Panel members were asked to consider if it would be possible to introduce a form of “non-toxic” insurance and savings products subject to lighter-touch regulation to help vulnerable consumers.
But Love said: “There is already a quite significant bunker mentality developing at the FSA over recent difficulties, some of which it has taken on the chin. Combine that with the fact the slowdown is undoubtedly going to throw up real difficulties that the FSA is going to be in line to take some responsibility for and some of the things suggested, which are highly laudable, are unlikely to meet with a positive response from the FSA.”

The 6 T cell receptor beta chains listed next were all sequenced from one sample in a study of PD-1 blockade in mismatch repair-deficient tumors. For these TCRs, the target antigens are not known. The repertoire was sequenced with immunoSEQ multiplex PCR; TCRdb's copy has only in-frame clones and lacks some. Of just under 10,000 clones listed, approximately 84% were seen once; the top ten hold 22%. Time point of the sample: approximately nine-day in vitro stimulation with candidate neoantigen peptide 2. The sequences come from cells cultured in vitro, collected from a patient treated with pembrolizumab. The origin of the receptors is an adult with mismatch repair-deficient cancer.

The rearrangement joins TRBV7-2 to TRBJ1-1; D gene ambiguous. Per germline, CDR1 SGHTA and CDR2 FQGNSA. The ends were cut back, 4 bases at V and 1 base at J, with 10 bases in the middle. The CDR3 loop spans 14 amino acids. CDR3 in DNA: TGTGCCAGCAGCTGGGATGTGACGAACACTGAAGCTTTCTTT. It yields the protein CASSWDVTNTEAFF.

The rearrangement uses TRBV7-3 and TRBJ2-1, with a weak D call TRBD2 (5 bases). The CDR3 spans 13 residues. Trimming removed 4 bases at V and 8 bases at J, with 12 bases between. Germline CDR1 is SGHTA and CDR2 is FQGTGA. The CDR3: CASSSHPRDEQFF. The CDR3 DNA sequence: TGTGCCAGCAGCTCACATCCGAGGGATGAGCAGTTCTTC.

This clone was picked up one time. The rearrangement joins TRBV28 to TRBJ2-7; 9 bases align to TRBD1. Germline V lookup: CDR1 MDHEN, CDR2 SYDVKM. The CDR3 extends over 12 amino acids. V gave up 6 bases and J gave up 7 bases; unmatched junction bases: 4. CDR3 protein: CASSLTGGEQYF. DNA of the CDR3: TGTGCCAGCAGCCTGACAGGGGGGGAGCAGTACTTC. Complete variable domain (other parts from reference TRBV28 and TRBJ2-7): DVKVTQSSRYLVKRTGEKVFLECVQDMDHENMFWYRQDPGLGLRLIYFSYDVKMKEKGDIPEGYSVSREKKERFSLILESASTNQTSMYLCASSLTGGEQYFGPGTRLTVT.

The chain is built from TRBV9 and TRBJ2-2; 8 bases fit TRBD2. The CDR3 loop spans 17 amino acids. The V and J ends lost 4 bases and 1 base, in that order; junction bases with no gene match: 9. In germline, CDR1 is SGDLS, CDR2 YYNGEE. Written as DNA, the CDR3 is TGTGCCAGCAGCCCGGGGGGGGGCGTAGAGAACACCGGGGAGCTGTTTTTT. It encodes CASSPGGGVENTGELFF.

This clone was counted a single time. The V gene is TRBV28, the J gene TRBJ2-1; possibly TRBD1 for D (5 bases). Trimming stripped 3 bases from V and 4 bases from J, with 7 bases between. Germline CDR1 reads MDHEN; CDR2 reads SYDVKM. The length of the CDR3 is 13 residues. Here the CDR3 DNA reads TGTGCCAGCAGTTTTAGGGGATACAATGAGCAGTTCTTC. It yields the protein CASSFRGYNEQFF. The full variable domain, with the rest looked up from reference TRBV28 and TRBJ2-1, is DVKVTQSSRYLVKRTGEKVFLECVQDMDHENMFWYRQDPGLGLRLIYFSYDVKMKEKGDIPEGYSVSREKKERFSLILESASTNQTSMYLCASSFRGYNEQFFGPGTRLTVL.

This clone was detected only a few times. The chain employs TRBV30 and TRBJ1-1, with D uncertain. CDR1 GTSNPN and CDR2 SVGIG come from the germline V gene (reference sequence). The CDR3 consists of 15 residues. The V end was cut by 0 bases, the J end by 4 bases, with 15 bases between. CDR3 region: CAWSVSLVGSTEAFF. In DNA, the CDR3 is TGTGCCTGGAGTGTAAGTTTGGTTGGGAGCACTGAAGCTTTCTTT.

Bankhall chief executive Peter Mann said: “It was tried in the early stages of the RDR and fell on the sword of the Financial Ombudsman Service. Trying to get the Fos to agree there is a type of product that is sufficiently non-toxic to avoid retrospective regulatory action was quite difficult.”
Aegon UK chief executive Otto Thoresen said: “I do not think we should give up on this but it requires a willingness to persevere through some of the criticism that is likely to come in the early stages.”
CBK principal Peter Chadborn said: “One of the difficulties in addressing the needs of vulnerable consumers is how do you get them sitting in front of an adviser. With protection, there is not much consumer awareness of the need for the product.”